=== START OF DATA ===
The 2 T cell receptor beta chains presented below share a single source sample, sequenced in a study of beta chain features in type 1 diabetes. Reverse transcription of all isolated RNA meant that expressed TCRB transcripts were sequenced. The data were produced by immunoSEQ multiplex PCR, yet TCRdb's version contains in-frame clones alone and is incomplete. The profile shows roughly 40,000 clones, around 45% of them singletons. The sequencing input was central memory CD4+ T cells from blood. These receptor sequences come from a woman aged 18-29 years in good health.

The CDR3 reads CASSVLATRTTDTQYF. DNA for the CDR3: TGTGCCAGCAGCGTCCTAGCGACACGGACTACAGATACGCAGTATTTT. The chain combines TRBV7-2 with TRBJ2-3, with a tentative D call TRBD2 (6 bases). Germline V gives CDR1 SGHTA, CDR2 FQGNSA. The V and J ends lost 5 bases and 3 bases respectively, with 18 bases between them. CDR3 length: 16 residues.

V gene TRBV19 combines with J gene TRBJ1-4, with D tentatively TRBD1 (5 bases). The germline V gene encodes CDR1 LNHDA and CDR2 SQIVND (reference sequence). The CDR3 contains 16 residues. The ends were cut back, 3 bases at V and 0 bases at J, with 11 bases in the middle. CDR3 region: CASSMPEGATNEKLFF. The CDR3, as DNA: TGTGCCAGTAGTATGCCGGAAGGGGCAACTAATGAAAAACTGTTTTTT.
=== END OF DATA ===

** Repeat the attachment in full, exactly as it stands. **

The 2 T cell receptor beta chains presented below share a single source sample, sequenced in a study of beta chain features in type 1 diabetes. Reverse transcription of all isolated RNA meant that expressed TCRB transcripts were sequenced. The data were produced by immunoSEQ multiplex PCR, yet TCRdb's version contains in-frame clones alone and is incomplete. The profile shows roughly 40,000 clones, around 45% of them singletons. The sequencing input was central memory CD4+ T cells from blood. These receptor sequences come from a woman aged 18-29 years in good health.

The CDR3 reads CASSVLATRTTDTQYF. DNA for the CDR3: TGTGCCAGCAGCGTCCTAGCGACACGGACTACAGATACGCAGTATTTT. The chain combines TRBV7-2 with TRBJ2-3, with a tentative D call TRBD2 (6 bases). Germline V gives CDR1 SGHTA, CDR2 FQGNSA. The V and J ends lost 5 bases and 3 bases respectively, with 18 bases between them. CDR3 length: 16 residues.

V gene TRBV19 combines with J gene TRBJ1-4, with D tentatively TRBD1 (5 bases). The germline V gene encodes CDR1 LNHDA and CDR2 SQIVND (reference sequence). The CDR3 contains 16 residues. The ends were cut back, 3 bases at V and 0 bases at J, with 11 bases in the middle. CDR3 region: CASSMPEGATNEKLFF. The CDR3, as DNA: TGTGCCAGTAGTATGCCGGAAGGGGCAACTAATGAAAAACTGTTTTTT.